Dir. Tristan Patterson
Aus Rating: M15+
Running Time: 75mins
The subject of Dragonslayer is Josh “Skreech” Sandoval, a skater who Patterson follows around America (they met at a party at which Sandoval claims to have been on five squares of acid) as he aims to skate through as many empty swimming pools as possible before the chilling realisation of life (he is a divorced father) finally get to be too much. He and his girlfriend sell items in period garage sales to pay for road trips to Oregon, California and everywhere in between, sleeping in a tent in their friends’ backyards and taking advantage of cheap hot chip offers available at roadside diners. The glamourous life this is not, but what comes through thanks to the gorgeous cinematography, rhythmic editing and hypnotic music is a story of this rather simple man living a rather simple life and somehow being more satisfied than any of us could ever imagine.
My initial scepticism of the project – a 75-minute doco about skateboarders hardly sounds promising – were very much put to rest once I actually laid eyes upon it. Eric Koretz’s award-winning cinematography manoeuvres about the American landscapes, both natural and unnatural, with a flowing beauty that was like magic to an Americana tragic like myself. Capturing moments of bliss and hardship without ever succumbing to clichéd representations of either, something that is certainly aided by the fantastic soundtrack. Ace rock tracks that harkens back to grunge, punk and the rise of indie rock with modern day incarnates like The Germs, Bipolar Bears, Best Coast and Little Girls. During scenes of house parties filled with gangly-faced young adults wearing flannel and tee shirts unadorned with popular labels, I actually forgot I was watching a film from 2011. Perhaps funny that this film should come out just a couple of weeks after Nirvana’s Nevermind album celebrated its 20th anniversary.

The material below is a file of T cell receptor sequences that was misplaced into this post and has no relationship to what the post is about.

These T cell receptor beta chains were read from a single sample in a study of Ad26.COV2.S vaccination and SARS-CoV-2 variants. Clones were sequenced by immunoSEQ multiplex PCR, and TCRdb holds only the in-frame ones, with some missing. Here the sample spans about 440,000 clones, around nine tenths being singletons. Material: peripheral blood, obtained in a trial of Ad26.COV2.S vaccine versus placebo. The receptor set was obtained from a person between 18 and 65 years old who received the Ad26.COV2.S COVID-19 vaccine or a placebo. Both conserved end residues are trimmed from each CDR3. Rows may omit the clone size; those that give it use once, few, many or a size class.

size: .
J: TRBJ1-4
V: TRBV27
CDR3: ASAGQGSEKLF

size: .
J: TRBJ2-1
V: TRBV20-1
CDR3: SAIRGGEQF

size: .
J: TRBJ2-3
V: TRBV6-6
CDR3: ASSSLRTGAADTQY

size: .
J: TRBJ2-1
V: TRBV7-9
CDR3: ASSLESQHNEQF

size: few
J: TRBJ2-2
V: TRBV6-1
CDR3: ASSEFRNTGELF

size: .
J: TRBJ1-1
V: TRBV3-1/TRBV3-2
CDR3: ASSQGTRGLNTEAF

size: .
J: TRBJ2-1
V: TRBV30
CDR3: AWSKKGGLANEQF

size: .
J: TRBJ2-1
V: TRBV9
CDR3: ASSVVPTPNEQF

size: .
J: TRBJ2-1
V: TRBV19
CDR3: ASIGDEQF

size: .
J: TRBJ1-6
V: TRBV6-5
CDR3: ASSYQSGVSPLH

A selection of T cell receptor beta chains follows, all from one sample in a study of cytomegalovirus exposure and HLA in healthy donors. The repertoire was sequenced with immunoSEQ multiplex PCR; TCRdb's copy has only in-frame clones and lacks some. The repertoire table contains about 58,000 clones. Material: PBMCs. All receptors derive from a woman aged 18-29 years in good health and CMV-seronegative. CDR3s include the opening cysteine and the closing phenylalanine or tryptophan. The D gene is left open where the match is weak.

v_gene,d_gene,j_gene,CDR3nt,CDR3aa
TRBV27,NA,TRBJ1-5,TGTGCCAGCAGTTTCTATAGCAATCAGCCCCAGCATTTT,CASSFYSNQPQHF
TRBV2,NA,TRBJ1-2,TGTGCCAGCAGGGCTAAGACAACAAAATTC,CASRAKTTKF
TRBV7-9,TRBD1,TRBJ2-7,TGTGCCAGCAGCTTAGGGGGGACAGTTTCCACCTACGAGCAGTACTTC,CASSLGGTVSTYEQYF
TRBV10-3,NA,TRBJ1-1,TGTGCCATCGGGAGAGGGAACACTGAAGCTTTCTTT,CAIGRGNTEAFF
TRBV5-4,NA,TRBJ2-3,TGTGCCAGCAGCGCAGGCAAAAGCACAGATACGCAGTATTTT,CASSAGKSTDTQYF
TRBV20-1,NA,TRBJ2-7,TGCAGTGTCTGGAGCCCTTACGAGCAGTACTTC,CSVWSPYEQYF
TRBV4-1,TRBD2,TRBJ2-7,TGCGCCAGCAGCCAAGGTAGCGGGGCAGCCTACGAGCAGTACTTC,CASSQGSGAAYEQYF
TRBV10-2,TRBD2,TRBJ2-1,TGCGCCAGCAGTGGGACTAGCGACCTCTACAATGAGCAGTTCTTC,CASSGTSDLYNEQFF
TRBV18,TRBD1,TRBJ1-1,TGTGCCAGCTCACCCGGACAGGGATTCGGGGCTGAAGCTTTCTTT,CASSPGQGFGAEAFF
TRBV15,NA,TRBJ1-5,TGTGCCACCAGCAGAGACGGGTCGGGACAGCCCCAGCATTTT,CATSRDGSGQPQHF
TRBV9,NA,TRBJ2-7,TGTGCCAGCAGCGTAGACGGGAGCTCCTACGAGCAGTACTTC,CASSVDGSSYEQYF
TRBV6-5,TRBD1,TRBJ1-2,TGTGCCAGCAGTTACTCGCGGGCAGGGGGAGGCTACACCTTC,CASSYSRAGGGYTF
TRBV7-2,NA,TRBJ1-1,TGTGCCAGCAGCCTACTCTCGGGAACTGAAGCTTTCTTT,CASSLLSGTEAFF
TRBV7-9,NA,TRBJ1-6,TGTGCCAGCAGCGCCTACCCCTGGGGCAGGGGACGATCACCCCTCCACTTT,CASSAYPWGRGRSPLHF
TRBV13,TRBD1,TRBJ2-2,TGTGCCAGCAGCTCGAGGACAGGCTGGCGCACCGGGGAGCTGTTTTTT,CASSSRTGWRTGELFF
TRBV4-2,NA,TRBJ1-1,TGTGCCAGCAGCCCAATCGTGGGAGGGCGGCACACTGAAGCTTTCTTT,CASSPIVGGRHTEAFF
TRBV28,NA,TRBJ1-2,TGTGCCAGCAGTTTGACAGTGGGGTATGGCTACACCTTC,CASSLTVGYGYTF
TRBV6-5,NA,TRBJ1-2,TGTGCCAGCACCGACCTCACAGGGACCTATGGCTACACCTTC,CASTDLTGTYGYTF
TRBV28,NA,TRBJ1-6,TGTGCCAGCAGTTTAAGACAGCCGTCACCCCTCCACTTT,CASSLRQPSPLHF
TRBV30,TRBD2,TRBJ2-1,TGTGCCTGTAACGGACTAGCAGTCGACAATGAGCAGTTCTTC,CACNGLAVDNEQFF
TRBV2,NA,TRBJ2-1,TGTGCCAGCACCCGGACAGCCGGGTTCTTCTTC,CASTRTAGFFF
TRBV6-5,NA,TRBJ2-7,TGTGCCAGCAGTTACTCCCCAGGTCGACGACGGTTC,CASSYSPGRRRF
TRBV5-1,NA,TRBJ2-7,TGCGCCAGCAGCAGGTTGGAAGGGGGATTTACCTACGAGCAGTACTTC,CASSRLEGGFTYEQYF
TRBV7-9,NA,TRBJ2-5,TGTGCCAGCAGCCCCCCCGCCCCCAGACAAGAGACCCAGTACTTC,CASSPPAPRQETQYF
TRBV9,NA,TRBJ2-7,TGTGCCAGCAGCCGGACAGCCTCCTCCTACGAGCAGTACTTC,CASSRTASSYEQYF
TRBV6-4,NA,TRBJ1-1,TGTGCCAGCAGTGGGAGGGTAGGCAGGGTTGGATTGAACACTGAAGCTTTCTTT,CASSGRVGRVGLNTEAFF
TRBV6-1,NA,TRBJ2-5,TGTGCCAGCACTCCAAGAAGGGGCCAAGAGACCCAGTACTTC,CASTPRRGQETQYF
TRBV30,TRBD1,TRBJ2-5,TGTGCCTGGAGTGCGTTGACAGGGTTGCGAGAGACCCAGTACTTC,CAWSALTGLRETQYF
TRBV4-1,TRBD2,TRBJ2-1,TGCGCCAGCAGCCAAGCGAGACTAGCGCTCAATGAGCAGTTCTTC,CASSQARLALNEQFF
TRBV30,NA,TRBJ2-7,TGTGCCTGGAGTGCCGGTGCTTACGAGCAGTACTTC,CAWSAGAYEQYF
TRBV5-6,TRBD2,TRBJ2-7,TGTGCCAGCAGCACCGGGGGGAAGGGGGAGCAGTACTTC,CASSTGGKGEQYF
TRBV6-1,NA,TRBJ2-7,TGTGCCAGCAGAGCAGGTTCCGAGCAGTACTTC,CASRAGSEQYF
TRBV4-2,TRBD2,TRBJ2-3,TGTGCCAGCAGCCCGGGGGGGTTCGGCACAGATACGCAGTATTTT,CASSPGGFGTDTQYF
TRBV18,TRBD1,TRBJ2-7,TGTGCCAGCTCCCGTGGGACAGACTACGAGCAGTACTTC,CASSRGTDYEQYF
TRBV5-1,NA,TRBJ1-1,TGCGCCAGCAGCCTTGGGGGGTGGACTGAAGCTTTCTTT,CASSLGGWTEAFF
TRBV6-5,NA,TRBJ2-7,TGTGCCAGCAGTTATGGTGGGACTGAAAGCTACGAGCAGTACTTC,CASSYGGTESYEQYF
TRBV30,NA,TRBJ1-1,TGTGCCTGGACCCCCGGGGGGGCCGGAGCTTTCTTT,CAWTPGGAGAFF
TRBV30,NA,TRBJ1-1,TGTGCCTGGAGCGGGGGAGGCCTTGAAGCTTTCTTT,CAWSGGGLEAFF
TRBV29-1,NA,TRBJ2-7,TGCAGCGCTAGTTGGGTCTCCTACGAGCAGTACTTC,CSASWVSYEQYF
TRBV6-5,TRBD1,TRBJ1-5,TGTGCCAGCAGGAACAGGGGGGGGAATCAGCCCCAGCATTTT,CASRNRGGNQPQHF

Dragonslayer drifts about amidst its hypnotising haze despite the hectic editing of Lizzy Calhoun and Jennifer Tiexeira. Despite lacking the initial visceral thrill of Senna, it’s form of vibe and atmosphere is just as potent. Echoes of the aforementioned Gus Van Sant’s Paranoid Park are perhaps too obvious, and yet pertinent with skating sequences that are crafted like stunning musical sequences and allow the athleticism to be truly appreciated. The way Patterson nestles himself in the culture is just so wonderful; these people never once talk about being “outsiders” or “losers” and the film works hard to show why they’re idols to an entire swath of people who have nobody else to look up to. These people know their future will ultimately not be the brightest, but they’ll be damned if they’ll let that get in the way of life. Dragonslayer is a superb film, a rich breakthrough and ultimately a transcending look at a culture that society (and, yes, even Hollywood) is letting slip away. It’s absolutely one of the best films of the year. A-
Dragonslayer is screening at ACMI until 16 October.